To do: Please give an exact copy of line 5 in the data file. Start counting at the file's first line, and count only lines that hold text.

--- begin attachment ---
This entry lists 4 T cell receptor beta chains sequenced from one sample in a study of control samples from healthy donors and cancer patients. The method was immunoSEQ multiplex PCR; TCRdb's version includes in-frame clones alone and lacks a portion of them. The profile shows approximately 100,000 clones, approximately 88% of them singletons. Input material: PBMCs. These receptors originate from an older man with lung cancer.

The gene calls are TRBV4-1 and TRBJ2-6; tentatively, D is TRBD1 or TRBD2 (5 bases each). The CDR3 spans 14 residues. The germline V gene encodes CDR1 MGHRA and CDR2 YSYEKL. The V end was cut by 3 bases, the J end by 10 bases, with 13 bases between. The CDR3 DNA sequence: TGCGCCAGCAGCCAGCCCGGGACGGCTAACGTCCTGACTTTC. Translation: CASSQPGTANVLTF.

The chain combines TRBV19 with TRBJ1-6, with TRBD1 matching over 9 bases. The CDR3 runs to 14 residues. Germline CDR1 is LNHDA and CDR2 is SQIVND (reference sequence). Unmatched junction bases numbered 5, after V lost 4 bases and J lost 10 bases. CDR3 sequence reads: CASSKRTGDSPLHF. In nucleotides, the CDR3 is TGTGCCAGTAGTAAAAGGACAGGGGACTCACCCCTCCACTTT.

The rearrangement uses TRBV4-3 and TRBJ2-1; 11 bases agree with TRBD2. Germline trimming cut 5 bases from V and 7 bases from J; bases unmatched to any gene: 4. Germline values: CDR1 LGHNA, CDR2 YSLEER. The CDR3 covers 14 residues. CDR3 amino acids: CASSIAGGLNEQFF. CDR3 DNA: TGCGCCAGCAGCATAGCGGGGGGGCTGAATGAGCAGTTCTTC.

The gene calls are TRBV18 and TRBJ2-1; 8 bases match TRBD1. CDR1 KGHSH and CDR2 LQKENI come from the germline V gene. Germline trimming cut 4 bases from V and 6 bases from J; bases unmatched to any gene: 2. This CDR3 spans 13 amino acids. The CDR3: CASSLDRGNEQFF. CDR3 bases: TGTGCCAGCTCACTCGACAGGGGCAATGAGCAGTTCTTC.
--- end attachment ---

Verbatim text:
The gene calls are TRBV18 and TRBJ2-1; 8 bases match TRBD1. CDR1 KGHSH and CDR2 LQKENI come from the germline V gene. Germline trimming cut 4 bases from V and 6 bases from J; bases unmatched to any gene: 2. This CDR3 spans 13 amino acids. The CDR3: CASSLDRGNEQFF. CDR3 bases: TGTGCCAGCTCACTCGACAGGGGCAATGAGCAGTTCTTC.